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BMW i8 hybrid supercar | new car sales price

BMW i8 hybrid supercar goes on sale in March next year in Australia.

BMW announces Australian pricing for hybrid supercar 

Crystal balls are always a bit murky — and gazing into them costs cash. Just how much depends on the reputation of the soothsayer and the gullibility of the client.

BMW's vision is much more transparent and much easier to appreciate than the insights of the local clairvoyant. And it is BMW that will pay the price if its prognostication is wrong.

Its electric/hybrid sub-brand — known as "i" — is a multibillion-dollar investment that amounts to a daring interpretation of the next generation of auto mobility.

In the case of its i8 supercar — this week announced with a local price of $299,000 when it goes on sale in March next year — that amounts to a radically styled and constructed body powered by an electric motor pumping through the front axle and a turbocharged 1.5-litre three-cylinder petrol engine engaging the rear. In electric mode, the i8 does 37km.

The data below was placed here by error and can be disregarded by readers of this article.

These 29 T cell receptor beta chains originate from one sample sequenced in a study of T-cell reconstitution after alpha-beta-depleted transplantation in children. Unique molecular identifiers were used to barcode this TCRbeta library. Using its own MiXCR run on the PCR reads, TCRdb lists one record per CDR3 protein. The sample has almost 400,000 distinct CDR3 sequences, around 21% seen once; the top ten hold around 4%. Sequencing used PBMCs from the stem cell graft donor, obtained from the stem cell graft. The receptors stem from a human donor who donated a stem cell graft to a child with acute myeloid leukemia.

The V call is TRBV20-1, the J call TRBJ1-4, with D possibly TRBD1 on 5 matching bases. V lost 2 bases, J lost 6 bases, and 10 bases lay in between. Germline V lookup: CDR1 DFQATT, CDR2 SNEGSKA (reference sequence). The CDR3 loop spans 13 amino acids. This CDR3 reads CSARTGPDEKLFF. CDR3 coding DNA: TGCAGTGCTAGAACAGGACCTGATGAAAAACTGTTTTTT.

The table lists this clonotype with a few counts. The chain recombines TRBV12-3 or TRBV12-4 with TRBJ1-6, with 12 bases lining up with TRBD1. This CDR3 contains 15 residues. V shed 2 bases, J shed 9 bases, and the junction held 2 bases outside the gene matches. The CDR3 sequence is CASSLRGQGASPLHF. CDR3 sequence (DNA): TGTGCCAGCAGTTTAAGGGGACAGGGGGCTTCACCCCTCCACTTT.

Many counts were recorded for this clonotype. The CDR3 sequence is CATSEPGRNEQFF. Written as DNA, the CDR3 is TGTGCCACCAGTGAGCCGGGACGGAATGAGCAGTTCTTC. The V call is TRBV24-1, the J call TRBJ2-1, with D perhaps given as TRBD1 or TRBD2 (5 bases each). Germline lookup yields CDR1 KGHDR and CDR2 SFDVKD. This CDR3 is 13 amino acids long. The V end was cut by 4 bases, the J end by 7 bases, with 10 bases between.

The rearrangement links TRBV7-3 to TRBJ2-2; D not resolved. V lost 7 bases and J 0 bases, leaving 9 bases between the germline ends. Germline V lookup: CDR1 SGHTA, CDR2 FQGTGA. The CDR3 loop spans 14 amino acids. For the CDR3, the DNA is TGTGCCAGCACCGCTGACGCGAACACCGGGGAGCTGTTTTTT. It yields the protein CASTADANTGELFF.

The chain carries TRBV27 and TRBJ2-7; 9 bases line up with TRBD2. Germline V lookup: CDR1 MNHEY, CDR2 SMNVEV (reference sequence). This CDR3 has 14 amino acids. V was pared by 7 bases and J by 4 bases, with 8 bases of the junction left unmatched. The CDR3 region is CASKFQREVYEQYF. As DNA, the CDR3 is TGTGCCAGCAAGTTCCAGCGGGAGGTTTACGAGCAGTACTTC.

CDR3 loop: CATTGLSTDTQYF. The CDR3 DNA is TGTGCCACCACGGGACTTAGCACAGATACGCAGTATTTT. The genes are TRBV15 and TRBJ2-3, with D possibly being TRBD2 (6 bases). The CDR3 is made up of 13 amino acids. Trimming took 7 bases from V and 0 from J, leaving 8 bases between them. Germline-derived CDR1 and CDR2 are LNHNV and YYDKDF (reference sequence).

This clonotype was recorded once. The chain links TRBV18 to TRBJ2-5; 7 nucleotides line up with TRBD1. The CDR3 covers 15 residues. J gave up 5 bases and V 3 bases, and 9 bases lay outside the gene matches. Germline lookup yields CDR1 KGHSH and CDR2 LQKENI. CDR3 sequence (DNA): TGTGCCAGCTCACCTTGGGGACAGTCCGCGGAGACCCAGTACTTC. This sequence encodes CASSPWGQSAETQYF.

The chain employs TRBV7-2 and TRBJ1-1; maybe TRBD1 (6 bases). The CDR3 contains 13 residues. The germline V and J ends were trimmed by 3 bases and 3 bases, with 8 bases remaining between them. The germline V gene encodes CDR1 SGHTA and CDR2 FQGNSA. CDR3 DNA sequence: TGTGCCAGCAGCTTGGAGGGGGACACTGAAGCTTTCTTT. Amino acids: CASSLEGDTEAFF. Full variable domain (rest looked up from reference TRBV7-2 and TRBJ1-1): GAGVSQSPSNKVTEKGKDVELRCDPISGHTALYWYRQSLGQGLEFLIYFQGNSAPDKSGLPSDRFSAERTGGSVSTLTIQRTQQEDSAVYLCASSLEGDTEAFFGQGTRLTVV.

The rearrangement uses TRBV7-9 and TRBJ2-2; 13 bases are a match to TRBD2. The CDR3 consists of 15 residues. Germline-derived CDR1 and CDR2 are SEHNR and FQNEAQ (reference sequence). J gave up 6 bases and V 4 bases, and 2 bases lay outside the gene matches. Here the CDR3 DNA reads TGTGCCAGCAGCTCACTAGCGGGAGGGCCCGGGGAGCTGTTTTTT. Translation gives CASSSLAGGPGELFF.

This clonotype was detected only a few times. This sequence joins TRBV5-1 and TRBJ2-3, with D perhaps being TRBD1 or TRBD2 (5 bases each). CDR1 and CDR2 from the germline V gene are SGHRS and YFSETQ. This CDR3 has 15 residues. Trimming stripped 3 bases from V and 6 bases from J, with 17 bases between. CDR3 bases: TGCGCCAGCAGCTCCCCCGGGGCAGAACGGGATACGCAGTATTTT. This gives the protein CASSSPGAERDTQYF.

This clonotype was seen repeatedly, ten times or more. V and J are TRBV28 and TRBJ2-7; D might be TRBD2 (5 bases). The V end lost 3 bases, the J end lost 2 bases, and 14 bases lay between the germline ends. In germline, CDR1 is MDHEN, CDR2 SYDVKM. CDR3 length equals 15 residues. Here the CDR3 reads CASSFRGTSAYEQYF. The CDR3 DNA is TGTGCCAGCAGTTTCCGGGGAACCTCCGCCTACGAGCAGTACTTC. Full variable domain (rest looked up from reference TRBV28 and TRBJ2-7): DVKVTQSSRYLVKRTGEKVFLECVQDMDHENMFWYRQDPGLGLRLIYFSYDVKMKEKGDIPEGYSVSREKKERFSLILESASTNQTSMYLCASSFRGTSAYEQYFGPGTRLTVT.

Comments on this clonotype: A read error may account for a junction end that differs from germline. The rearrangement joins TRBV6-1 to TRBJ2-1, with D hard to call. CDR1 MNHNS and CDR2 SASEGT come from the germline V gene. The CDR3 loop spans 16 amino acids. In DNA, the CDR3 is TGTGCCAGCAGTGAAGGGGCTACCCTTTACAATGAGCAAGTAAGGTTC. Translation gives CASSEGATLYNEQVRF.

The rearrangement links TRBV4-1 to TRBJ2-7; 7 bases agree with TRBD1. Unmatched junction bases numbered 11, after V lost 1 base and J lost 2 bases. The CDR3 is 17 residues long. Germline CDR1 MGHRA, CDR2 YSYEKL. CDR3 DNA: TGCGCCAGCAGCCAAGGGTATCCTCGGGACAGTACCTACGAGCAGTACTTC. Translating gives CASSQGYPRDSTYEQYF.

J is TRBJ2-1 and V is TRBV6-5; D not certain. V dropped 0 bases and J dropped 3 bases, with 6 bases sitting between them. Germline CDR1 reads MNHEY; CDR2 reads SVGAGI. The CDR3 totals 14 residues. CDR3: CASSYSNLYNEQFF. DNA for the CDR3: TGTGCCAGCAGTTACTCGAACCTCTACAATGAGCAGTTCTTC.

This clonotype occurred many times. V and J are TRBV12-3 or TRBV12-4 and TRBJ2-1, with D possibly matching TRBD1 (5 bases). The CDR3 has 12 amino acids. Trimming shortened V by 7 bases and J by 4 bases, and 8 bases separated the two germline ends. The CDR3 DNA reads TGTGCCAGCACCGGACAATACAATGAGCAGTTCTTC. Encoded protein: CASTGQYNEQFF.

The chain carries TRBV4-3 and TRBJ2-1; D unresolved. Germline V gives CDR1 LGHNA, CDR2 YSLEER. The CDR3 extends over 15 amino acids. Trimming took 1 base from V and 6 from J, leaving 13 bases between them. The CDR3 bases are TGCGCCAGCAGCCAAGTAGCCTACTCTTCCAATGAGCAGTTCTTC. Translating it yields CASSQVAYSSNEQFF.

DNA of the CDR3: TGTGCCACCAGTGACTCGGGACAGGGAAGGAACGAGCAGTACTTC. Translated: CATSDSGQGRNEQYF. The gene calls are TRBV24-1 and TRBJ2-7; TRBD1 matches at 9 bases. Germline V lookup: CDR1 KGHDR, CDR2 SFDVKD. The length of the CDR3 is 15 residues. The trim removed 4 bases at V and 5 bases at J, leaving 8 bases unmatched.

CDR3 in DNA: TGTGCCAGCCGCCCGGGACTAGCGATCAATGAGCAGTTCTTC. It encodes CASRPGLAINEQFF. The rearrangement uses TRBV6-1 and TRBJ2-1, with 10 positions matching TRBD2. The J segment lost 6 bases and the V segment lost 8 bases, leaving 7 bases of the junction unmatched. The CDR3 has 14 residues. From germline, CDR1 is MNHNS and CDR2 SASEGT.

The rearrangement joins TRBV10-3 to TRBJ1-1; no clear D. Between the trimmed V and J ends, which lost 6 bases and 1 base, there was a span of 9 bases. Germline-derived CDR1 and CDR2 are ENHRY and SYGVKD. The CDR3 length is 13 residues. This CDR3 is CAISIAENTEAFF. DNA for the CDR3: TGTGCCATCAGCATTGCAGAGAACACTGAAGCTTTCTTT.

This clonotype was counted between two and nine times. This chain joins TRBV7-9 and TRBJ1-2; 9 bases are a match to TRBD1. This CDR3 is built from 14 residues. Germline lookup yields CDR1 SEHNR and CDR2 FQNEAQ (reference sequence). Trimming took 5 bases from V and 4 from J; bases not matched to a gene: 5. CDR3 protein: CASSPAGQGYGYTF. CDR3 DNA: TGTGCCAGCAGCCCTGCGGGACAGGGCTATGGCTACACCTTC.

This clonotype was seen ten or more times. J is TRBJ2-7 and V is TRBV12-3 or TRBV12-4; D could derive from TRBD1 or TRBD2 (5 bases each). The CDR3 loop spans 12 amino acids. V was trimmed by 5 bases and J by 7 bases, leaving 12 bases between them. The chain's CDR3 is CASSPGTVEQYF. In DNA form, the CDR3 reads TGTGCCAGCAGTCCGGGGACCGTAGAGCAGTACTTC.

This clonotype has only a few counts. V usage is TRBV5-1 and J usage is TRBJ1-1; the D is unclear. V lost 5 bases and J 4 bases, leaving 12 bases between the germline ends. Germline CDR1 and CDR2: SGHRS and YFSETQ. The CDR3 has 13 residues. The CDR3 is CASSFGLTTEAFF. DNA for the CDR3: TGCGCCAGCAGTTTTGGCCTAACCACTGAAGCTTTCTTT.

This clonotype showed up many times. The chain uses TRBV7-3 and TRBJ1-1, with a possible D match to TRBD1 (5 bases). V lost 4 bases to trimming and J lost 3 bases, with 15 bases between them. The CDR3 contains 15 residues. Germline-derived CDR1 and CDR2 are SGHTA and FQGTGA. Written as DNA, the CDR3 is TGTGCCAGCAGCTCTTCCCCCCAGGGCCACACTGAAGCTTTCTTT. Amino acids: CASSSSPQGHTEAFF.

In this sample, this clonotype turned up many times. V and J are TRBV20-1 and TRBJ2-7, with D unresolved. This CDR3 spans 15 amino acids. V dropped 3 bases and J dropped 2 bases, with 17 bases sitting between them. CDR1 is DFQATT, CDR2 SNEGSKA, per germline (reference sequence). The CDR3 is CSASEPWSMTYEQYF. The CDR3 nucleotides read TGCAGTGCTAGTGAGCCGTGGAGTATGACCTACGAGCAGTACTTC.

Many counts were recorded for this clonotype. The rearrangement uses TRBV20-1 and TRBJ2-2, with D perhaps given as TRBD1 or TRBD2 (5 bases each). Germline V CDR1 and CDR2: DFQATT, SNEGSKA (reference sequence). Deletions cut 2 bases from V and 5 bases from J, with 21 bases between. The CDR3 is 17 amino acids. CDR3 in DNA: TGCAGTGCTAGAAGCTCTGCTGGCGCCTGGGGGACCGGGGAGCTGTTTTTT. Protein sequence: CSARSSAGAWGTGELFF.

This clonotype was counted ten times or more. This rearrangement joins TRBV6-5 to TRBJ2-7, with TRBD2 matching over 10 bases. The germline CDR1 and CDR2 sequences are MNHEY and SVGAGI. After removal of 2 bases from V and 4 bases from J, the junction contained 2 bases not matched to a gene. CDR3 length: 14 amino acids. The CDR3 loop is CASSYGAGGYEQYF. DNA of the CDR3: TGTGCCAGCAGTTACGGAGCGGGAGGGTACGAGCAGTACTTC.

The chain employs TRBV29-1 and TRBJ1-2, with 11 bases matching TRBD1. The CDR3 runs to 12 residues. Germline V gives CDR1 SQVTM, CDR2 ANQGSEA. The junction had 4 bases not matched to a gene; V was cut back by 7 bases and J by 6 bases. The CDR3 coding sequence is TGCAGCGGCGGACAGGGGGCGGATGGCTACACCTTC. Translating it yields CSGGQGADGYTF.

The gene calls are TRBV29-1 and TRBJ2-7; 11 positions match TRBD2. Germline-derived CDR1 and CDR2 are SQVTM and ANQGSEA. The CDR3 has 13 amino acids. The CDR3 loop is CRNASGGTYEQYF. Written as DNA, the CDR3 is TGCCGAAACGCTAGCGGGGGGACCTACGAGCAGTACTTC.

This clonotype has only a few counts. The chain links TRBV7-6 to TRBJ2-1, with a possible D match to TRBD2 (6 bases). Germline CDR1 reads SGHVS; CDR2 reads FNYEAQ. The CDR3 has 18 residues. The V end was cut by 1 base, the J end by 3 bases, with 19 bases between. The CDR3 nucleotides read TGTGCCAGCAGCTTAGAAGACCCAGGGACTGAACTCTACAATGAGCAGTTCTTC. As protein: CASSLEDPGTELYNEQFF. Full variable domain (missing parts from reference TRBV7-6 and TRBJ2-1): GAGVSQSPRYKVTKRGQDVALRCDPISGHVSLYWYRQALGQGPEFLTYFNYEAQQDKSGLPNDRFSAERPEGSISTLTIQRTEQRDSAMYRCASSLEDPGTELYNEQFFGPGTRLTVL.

Depending on operating mode (BMW's conventional Eco Pro, Eco and Sport), the motor, engine or both will provide motive power. And there's no shortage of that.

BMW says the i8 will hit 100km/h in 4.4 seconds after the accelerator is depressed. That's on a par with a Porsche 911 Carrera S, which costs $243,000 in Australia.

Where the Porsche wins is in outright driving dynamics — it eats corners, ferociously. Overseas test drives indicate the Beemer falls just short of those lofty marks but in BMW's defence it wasn't intended to.

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The maker has maintained the i8 is a "forward-looking and sustainably focused sports car" rather than a next-gen take on an outright track car, as with its performance M vehicles. It is also a saleable showcase of how BMW can electrify a tiny engine to act and perform close to the benchmark set by conventional Euro sports coupes.

The hybrid drivetrain is wrapped in a carbon-fibre reinforced plastic and alloy body, replete with vertically opening "butterfly" doors, laser headlights and all the driving aids the Bavarian maker can cram into the computers.

Given only a handful will end up in Australian garages, there's no reason to doubt the success of the i8, at least as a mobile "proof of concept". Viability will depend how fast BMW can make mass-market versions that fuse the technology and performance with what families expect.